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What of Florida if Gore skips Graham?

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© St. Petersburg Times, published August 3, 2000

PHILADELPHIA -- Speculation about where Sen. Bob Graham fits in Vice President Al Gore's search for a running mate changed tone Wednesday at the Republican National Convention.

With Graham's chances fading, Republicans are now wondering how much time and money Gore will spend in Florida.

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Florida Republican Party Chairman Al Cardenas predicted that Democrats will be demoralized if, as expected, Gore names someone on Tuesday other than Graham as his vice presidential running mate. Polls indicate adding Graham to the ticket would have made the vice president more competitive against Republican George W. Bush.

"That has to be pretty discouraging," Cardenas said. "Without Graham on the ticket narrowing the margin, it will be exponentially more difficult."

Gov. Jeb Bush and Cardenas said they think Democrats signaled that Gore would not pick Graham when they stepped up criticism of Bush's running mate, former Defense Secretary Dick Cheney.

Cheney, 59, has been criticized by Democrats as a politician from another era at a time when the nation needs fresh leadership. Graham is 63 years old and hardly a new face.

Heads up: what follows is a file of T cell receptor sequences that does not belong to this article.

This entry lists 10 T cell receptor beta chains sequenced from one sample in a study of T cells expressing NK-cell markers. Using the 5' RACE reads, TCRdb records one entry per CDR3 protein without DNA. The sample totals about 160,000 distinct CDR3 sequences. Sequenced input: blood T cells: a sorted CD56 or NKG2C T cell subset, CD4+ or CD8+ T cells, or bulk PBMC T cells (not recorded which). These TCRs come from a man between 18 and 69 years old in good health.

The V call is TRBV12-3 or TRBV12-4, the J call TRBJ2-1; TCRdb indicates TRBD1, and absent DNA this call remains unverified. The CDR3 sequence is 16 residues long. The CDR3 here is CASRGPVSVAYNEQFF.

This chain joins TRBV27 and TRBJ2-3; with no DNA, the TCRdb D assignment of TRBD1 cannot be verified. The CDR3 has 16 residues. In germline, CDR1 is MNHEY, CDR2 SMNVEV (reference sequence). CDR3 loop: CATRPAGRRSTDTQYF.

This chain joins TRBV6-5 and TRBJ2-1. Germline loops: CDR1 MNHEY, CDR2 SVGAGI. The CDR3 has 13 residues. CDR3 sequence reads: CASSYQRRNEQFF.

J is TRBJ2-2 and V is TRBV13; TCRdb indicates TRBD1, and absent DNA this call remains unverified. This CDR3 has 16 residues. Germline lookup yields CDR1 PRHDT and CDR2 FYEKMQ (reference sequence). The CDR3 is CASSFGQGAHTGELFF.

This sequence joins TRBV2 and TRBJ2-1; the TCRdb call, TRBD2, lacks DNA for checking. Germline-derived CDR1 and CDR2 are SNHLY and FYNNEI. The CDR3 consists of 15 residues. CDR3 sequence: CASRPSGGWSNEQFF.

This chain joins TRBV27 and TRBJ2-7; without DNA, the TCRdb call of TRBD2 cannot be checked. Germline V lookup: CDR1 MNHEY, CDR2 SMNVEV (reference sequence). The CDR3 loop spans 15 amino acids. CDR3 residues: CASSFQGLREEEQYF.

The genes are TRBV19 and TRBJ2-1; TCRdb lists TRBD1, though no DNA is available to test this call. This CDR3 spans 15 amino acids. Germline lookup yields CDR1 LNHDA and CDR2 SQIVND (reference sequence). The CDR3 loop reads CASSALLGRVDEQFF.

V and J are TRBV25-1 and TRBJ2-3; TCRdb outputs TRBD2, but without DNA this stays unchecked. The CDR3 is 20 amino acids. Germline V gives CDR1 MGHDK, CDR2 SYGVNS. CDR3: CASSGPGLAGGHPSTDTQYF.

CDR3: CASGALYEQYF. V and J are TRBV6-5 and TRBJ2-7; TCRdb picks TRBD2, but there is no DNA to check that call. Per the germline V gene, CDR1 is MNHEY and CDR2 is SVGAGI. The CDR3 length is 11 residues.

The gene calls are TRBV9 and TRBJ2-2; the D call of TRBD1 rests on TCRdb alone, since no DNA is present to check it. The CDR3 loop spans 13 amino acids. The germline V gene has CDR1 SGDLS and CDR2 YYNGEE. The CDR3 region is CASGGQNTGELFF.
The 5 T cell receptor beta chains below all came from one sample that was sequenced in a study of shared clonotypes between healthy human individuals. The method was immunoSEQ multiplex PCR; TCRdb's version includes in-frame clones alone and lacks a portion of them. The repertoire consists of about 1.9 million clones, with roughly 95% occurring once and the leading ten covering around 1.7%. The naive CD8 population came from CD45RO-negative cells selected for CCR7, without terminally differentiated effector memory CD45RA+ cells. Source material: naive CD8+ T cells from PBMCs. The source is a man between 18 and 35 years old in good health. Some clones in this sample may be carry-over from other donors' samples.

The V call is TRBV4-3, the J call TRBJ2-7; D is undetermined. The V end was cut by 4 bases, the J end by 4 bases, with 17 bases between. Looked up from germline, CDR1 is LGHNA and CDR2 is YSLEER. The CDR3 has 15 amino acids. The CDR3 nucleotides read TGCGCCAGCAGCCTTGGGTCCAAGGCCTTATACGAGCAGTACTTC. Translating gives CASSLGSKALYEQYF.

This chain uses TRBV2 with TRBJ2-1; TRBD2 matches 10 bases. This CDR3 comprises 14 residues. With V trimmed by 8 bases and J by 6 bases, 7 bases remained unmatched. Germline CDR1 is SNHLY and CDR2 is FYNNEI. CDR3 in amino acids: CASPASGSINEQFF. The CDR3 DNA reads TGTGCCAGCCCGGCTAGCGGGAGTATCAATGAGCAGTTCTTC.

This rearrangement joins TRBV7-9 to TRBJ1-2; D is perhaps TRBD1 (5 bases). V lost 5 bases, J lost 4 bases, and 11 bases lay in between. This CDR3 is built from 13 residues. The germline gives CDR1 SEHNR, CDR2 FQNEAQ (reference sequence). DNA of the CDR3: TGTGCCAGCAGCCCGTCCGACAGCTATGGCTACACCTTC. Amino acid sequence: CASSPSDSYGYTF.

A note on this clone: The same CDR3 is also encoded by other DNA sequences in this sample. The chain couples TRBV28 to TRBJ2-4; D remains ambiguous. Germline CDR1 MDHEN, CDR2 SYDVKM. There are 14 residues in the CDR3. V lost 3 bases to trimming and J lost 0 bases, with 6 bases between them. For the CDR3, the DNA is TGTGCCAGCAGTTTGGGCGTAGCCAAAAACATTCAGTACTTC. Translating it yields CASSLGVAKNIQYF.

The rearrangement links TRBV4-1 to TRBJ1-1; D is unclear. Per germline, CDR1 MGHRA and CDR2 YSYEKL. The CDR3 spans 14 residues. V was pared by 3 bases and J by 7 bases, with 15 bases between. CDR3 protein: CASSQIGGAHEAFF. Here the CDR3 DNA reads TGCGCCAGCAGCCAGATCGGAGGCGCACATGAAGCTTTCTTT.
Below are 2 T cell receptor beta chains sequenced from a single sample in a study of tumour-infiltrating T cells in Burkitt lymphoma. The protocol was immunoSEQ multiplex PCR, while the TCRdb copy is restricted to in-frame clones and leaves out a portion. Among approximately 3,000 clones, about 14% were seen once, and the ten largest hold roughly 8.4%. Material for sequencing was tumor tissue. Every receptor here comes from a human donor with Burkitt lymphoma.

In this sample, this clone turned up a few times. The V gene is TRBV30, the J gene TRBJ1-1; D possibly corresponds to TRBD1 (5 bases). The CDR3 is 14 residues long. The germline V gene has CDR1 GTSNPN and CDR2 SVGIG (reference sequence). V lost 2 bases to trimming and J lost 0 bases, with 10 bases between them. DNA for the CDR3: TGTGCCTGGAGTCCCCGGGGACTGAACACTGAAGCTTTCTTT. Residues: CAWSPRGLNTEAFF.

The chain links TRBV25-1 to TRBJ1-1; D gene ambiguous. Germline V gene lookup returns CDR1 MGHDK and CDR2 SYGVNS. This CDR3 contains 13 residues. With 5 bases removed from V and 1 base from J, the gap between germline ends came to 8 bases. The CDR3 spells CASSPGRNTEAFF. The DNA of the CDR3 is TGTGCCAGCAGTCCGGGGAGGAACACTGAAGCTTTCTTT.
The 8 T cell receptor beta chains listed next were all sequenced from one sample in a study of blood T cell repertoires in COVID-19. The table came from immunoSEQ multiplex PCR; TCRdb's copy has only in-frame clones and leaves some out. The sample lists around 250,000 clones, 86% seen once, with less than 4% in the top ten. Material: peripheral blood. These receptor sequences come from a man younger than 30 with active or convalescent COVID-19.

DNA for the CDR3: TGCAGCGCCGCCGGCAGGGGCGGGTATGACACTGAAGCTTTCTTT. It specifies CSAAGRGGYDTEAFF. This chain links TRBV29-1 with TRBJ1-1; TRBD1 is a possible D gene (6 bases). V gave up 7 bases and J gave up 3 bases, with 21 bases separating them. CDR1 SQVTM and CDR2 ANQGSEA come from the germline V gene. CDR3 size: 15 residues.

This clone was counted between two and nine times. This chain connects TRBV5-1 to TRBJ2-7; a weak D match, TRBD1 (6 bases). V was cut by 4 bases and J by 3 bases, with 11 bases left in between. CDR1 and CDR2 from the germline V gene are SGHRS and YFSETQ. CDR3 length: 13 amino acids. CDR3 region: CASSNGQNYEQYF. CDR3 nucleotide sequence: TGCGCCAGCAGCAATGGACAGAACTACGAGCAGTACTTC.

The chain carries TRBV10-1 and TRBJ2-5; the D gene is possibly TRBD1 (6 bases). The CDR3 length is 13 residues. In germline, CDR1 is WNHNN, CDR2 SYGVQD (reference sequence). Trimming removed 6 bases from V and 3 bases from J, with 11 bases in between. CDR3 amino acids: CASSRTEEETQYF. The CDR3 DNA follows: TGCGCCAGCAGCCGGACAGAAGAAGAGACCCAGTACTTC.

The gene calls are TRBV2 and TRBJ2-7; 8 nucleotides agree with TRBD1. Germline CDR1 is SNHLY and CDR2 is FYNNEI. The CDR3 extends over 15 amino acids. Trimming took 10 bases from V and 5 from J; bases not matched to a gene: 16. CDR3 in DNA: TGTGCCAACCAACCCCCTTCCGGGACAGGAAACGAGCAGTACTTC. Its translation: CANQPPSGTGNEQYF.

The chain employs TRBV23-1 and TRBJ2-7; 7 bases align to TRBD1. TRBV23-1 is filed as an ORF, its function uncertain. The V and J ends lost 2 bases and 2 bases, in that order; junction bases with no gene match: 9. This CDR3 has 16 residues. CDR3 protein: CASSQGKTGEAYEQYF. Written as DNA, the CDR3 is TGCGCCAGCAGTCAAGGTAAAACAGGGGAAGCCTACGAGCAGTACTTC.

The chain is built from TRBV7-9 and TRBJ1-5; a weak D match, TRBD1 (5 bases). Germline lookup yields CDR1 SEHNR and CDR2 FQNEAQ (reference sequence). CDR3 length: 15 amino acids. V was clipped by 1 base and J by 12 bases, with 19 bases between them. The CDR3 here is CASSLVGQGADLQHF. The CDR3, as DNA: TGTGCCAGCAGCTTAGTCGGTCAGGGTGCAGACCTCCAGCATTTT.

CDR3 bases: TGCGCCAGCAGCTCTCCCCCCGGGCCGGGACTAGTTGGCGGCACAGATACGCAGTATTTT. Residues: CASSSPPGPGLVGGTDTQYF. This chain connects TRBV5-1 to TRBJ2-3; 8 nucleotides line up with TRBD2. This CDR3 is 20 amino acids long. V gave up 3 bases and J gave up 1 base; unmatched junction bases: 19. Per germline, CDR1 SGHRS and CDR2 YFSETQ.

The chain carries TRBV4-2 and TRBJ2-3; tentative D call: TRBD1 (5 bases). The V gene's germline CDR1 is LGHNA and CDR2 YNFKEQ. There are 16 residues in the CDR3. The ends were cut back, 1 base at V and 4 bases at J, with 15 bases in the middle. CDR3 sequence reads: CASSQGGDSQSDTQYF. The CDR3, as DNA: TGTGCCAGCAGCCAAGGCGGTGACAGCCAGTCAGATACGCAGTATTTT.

"I don't think he is going to do it," Gov. Jeb Bush said.

Sens. John Kerry of Massachusetts, Evan Bayh of Indiana, Joseph Lieberman of Connecticut and John Edwards of North Carolina are now being mentioned as more likely picks than Graham for Gore's running mate.

Florida Democratic Party Chairman Bob Poe said Wednesday he met with Gore campaign chairman William Daley in Nashville and was told no final decisions have been made on a running mate. He said he is confident that Gore will not abandon Florida as Michael Dukakis did in 1988, regardless of whether Graham is on the ticket.

Even without Graham, Bush's advantage over Gore in Florida is in single digits, several opinion polls show.

"Graham's greatest disadvantage is we've done so well without him," Poe said.

Florida's tight Senate race between Democrat Bill Nelson and Republican Bill McCollum to replace retiring Republican Connie Mack is a key reason for Gore to remain competitive in the state.

The vice president plans to hold a fundraiser for his campaign on Aug. 23 at the Broward home of lawyer Mitchell Berger, a long-time Gore ally.

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